By Mary Beth Sheridan and Walter Pincus
Washington Post Staff Writer
Wednesday, August 4, 2010; A01
The Obama administration's hopes for rapid, bipartisan approval of its new arms-control treaty with Russia have dimmed, with Republican senators making clear that they will not support ratification without iron-clad assurances of future spending to maintain the U.S. nuclear arsenal.
Sen. John F. Kerry (D-Mass.), chairman of the Foreign Relations Committee, announced Tuesday that he will delay a key vote on the New Strategic Arms Reduction Treaty (New START) until after the summer recess. That will pitch the treaty into the politically charged period just before the November elections.
The administration remains optimistic that the accord can be approved this year, and Kerry said the delay would help rather than harm the effort. But the debate has illustrated the partisan distrust in the Senate, where Republicans have taken the unusual step of seeking to examine the classified negotiating record to truth-squad the administration's assertions.
Brent Scowcroft, the national security adviser for President George H.W. Bush, said recently that the political battle was the most bitter he had seen over a nuclear treaty.
"It doesn't move the ball very much," Scowcroft said of the pact, which he supports. "But there's an atmosphere of great hostility."
Many U.S. allies had assumed New START would easily be ratified this year. The treaty commits the United States and Russia to modest cuts in their long-range, ready-to-use weapons and extends a 15-year system allowing each side to check the other's nuclear facilities. It is the cornerstone of the Obama administration's attempt to "reset" relations with Moscow.
The treaty has been endorsed by six former secretaries of state and five former secretaries of defense from both parties, and nearly all former commanders of U.S. nuclear forces. French Ambassador Pierre Vimont said recently that after diplomats cabled home that the treaty could run into problems, "People ask us, 'Have you been drinking?' "Republicans' demands
Republicans have submitted more than 700 questions about the pact since it was introduced in May. They are insisting on more guarantees for a 10-year budget increase to fix up the aging nuclear weapons complex.
"The sooner our requests are satisfied, the sooner we'll be in a position to act on the treaty," said Sen. Jon Kyl (Ariz.), the leading Republican voice on the pact.
The Obama administration wants to ratify the treaty this year, while the Democratic caucus has 59 votes. At least eight Republican votes will be needed for the two-thirds threshold for ratification. The administration hopes for more votes than that, to give momentum to its future arms-control efforts.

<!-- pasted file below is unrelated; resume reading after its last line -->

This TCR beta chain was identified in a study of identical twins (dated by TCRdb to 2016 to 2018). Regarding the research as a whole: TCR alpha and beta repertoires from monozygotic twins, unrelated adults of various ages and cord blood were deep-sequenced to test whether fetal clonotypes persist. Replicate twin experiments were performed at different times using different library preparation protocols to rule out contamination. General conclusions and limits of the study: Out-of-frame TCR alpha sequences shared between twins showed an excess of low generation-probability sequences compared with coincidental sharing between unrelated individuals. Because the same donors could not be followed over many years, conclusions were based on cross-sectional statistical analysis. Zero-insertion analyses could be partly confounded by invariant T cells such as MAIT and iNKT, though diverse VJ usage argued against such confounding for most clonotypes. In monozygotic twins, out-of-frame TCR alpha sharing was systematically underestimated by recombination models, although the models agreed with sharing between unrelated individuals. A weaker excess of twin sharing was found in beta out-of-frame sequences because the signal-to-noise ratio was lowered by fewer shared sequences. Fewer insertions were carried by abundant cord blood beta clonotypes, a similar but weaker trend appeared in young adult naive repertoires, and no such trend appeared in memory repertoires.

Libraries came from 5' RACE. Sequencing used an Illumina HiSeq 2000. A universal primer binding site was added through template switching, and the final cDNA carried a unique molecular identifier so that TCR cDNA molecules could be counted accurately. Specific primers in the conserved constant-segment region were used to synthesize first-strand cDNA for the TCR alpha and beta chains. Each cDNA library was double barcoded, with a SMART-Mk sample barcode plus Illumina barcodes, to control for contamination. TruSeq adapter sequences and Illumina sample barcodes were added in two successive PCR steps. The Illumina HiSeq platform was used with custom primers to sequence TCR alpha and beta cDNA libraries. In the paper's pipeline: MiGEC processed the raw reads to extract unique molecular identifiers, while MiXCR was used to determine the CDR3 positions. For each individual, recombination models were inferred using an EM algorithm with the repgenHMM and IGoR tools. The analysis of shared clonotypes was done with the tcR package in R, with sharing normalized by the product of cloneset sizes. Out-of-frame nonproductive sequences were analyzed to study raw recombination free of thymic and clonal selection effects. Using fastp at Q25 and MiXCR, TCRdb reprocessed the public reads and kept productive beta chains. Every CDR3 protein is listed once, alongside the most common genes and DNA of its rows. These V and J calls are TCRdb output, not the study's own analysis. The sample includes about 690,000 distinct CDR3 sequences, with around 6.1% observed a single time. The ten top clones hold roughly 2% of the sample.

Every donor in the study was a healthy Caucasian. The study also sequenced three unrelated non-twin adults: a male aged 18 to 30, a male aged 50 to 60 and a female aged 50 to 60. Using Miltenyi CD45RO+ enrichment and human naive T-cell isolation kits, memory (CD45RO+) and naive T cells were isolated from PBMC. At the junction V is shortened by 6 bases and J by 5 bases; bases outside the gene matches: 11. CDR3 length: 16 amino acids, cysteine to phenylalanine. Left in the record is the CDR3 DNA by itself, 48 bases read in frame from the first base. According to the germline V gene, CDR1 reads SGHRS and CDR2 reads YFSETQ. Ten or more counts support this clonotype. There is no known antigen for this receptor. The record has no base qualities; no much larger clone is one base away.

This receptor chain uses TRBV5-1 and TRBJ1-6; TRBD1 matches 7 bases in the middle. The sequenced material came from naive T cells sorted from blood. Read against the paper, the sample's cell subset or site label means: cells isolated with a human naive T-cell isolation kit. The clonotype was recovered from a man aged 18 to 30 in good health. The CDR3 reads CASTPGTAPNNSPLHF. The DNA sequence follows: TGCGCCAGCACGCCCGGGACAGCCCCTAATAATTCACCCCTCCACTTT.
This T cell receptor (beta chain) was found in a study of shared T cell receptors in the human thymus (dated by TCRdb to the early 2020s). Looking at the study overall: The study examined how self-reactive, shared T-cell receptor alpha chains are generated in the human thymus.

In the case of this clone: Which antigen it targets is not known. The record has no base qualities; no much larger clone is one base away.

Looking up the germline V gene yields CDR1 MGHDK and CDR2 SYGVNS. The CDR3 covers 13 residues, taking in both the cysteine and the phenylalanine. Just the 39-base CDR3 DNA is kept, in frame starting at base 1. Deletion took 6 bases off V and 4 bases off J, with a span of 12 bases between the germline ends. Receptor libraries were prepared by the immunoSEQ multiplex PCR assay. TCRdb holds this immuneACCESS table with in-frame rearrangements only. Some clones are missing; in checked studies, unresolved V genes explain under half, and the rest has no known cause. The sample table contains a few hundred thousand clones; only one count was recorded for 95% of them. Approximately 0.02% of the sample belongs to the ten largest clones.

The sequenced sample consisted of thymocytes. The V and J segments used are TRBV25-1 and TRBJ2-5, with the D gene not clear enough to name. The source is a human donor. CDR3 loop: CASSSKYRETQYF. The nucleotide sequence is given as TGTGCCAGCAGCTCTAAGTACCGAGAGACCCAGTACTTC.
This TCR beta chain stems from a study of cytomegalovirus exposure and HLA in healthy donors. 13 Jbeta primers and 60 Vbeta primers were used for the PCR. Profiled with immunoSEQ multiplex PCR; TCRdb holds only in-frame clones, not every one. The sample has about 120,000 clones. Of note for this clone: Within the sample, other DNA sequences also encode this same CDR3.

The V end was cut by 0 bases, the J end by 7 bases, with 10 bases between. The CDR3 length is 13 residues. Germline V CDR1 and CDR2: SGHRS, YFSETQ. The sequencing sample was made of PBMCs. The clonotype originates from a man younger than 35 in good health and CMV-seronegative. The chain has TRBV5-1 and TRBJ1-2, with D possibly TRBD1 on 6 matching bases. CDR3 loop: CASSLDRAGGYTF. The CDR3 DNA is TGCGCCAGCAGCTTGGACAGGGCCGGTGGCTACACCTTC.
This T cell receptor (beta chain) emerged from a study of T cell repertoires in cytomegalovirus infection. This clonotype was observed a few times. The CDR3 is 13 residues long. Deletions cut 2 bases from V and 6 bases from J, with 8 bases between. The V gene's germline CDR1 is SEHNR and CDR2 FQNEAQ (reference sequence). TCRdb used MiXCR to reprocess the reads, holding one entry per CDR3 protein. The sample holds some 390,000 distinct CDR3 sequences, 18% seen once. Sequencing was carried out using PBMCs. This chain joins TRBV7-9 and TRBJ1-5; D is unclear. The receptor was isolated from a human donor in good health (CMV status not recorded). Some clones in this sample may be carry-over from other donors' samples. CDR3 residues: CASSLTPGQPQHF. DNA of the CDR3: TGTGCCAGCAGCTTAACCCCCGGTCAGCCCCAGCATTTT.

Obama has pledged to spend $80 billion over a decade to modernize the nuclear weapons complex, roughly a $10 billion increase in funding. In addition, the plan envisions spending $100 billion on strategic bombers and long-range missiles that carry nuclear warheads.
Several Republican senators say that's not enough.
"The modernization numbers are about $10 billion below" what's needed, said Sen. Bob Corker (Tenn.), a member of the Foreign Relations Committee whose vote has been courted by the administration. "That's obviously something that has to be addressed." He also called for more detail in the administration's plan.
Modernization of the nuclear weapons complex "is a huge consideration for me," Kyl said in an interview. He particularly wants to ensure the bigger funding outlays in the latter years of Obama's plan, he said.
The administration, of course, can't guarantee what Congress will be willing to approve several years in the future, when it may not even be in office. But Kyl said the administration "has to reach out more to Democrats in the House and Senate and say, 'If we're in charge, you guys have to be serious about supporting all this.' "
Other issues have cropped up: whether the treaty will constrain U.S. missile defense, whether it inhibits the development of conventional "global strike" weapons, whether the administration has serious plans to modernize the Triad -- the fleet of strategic bombers and intercontinental ballistic missiles based on submarines and on land.
Some senior Republicans have even argued that the treaty is not needed.
Obama administration officials have been scrambling to satisfy GOP concerns. There have been 18 hearings on the treaty and related issues, in addition to numerous private briefings. When Sen. Johnny Isakson (R-Ga.), a member of the Foreign Relations Committee, raised questions in one hearing, he got a follow-up call from Secretary of State Hillary Rodham Clinton.
After questions in a Senate Armed Services Committee hearing last week about the Triad, the administration quickly arranged for two closed-door hearings on the subject.Is politics at play?
Some treaty supporters believe that Republicans are dragging their feet on the treaty for political reasons.
"Some just don't want to give Obama a victory" before the midterm elections, Scowcroft said.
But some Republicans may be wary of campaigns against New START launched by Heritage Action for America, an offshoot of the conservative Heritage Foundation, and a "tea party"-affiliated group, Liberty Central.
With an 11 to 8 margin on the Foreign Relations Committee, Democrats could have approved the treaty in a scheduled vote Wednesday and sent it to the Senate floor. But that would have probably amplified charges by Republicans that the administration is trying to ram the treaty through the Senate.
"If we forced a vote today, I would have won. But I would have angered some people and made them feel they weren't being included," Kerry said. "I think it's important to build a broader consensus." He hopes to resolve Republicans' concerns "in a matter of weeks."